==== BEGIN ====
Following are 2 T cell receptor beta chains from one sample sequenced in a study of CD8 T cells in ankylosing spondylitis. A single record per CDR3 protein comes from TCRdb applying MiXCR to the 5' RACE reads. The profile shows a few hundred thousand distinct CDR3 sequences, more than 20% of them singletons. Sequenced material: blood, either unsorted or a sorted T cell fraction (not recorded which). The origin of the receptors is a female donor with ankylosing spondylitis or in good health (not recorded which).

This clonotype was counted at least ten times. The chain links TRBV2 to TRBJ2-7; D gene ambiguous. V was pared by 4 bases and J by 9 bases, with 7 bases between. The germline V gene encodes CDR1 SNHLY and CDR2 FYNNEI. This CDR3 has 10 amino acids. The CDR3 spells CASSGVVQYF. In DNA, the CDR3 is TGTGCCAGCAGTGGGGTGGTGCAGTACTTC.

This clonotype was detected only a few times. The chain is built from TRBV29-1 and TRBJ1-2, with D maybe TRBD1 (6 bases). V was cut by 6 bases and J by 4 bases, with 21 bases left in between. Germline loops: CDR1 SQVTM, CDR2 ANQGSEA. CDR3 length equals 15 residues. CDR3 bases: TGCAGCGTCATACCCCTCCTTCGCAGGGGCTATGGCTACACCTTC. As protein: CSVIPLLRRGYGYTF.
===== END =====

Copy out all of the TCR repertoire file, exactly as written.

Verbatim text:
Following are 2 T cell receptor beta chains from one sample sequenced in a study of CD8 T cells in ankylosing spondylitis. A single record per CDR3 protein comes from TCRdb applying MiXCR to the 5' RACE reads. The profile shows a few hundred thousand distinct CDR3 sequences, more than 20% of them singletons. Sequenced material: blood, either unsorted or a sorted T cell fraction (not recorded which). The origin of the receptors is a female donor with ankylosing spondylitis or in good health (not recorded which).

This clonotype was counted at least ten times. The chain links TRBV2 to TRBJ2-7; D gene ambiguous. V was pared by 4 bases and J by 9 bases, with 7 bases between. The germline V gene encodes CDR1 SNHLY and CDR2 FYNNEI. This CDR3 has 10 amino acids. The CDR3 spells CASSGVVQYF. In DNA, the CDR3 is TGTGCCAGCAGTGGGGTGGTGCAGTACTTC.

This clonotype was detected only a few times. The chain is built from TRBV29-1 and TRBJ1-2, with D maybe TRBD1 (6 bases). V was cut by 6 bases and J by 4 bases, with 21 bases left in between. Germline loops: CDR1 SQVTM, CDR2 ANQGSEA. CDR3 length equals 15 residues. CDR3 bases: TGCAGCGTCATACCCCTCCTTCGCAGGGGCTATGGCTACACCTTC. As protein: CSVIPLLRRGYGYTF.